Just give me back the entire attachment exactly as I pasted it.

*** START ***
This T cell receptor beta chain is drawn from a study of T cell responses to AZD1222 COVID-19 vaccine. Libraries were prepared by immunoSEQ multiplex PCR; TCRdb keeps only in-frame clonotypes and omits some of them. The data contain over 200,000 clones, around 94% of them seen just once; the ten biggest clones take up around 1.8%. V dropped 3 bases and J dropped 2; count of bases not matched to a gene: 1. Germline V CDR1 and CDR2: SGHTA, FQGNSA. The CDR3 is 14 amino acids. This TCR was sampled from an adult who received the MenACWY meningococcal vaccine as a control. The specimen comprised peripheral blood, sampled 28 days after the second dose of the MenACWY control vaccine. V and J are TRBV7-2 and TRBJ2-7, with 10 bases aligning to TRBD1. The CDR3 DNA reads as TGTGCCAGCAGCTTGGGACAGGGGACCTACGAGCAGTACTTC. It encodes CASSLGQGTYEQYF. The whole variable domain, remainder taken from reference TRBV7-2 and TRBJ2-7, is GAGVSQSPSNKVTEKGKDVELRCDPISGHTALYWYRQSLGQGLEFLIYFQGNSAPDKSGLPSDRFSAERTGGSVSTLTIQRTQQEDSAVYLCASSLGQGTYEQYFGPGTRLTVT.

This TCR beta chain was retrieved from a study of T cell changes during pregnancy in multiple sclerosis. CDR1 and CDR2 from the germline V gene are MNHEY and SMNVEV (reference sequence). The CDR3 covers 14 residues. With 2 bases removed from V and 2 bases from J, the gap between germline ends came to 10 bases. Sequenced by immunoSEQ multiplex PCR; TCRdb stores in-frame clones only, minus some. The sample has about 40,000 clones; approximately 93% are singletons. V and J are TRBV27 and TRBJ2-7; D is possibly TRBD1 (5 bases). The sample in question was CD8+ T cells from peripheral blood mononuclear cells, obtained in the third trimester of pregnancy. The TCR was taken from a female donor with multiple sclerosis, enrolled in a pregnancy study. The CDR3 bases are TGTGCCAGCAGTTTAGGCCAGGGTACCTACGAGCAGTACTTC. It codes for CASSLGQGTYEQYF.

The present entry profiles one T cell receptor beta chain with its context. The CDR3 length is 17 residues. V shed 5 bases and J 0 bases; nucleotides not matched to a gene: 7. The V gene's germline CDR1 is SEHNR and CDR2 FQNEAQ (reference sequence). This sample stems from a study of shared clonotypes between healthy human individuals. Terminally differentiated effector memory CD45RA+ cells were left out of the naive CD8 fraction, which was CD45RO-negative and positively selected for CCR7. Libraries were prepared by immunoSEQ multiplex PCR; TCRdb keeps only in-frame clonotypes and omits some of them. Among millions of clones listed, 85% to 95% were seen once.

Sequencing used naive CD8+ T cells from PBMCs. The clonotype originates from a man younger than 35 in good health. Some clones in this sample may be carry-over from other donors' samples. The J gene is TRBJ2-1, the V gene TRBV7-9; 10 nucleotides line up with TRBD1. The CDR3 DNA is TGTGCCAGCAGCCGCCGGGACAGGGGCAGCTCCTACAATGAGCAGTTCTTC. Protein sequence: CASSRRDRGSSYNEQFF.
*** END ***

This T cell receptor beta chain is drawn from a study of T cell responses to AZD1222 COVID-19 vaccine. Libraries were prepared by immunoSEQ multiplex PCR; TCRdb keeps only in-frame clonotypes and omits some of them. The data contain over 200,000 clones, around 94% of them seen just once; the ten biggest clones take up around 1.8%. V dropped 3 bases and J dropped 2; count of bases not matched to a gene: 1. Germline V CDR1 and CDR2: SGHTA, FQGNSA. The CDR3 is 14 amino acids. This TCR was sampled from an adult who received the MenACWY meningococcal vaccine as a control. The specimen comprised peripheral blood, sampled 28 days after the second dose of the MenACWY control vaccine. V and J are TRBV7-2 and TRBJ2-7, with 10 bases aligning to TRBD1. The CDR3 DNA reads as TGTGCCAGCAGCTTGGGACAGGGGACCTACGAGCAGTACTTC. It encodes CASSLGQGTYEQYF. The whole variable domain, remainder taken from reference TRBV7-2 and TRBJ2-7, is GAGVSQSPSNKVTEKGKDVELRCDPISGHTALYWYRQSLGQGLEFLIYFQGNSAPDKSGLPSDRFSAERTGGSVSTLTIQRTQQEDSAVYLCASSLGQGTYEQYFGPGTRLTVT.

This TCR beta chain was retrieved from a study of T cell changes during pregnancy in multiple sclerosis. CDR1 and CDR2 from the germline V gene are MNHEY and SMNVEV (reference sequence). The CDR3 covers 14 residues. With 2 bases removed from V and 2 bases from J, the gap between germline ends came to 10 bases. Sequenced by immunoSEQ multiplex PCR; TCRdb stores in-frame clones only, minus some. The sample has about 40,000 clones; approximately 93% are singletons. V and J are TRBV27 and TRBJ2-7; D is possibly TRBD1 (5 bases). The sample in question was CD8+ T cells from peripheral blood mononuclear cells, obtained in the third trimester of pregnancy. The TCR was taken from a female donor with multiple sclerosis, enrolled in a pregnancy study. The CDR3 bases are TGTGCCAGCAGTTTAGGCCAGGGTACCTACGAGCAGTACTTC. It codes for CASSLGQGTYEQYF.

The present entry profiles one T cell receptor beta chain with its context. The CDR3 length is 17 residues. V shed 5 bases and J 0 bases; nucleotides not matched to a gene: 7. The V gene's germline CDR1 is SEHNR and CDR2 FQNEAQ (reference sequence). This sample stems from a study of shared clonotypes between healthy human individuals. Terminally differentiated effector memory CD45RA+ cells were left out of the naive CD8 fraction, which was CD45RO-negative and positively selected for CCR7. Libraries were prepared by immunoSEQ multiplex PCR; TCRdb keeps only in-frame clonotypes and omits some of them. Among millions of clones listed, 85% to 95% were seen once.

Sequencing used naive CD8+ T cells from PBMCs. The clonotype originates from a man younger than 35 in good health. Some clones in this sample may be carry-over from other donors' samples. The J gene is TRBJ2-1, the V gene TRBV7-9; 10 nucleotides line up with TRBD1. The CDR3 DNA is TGTGCCAGCAGCCGCCGGGACAGGGGCAGCTCCTACAATGAGCAGTTCTTC. Protein sequence: CASSRRDRGSSYNEQFF.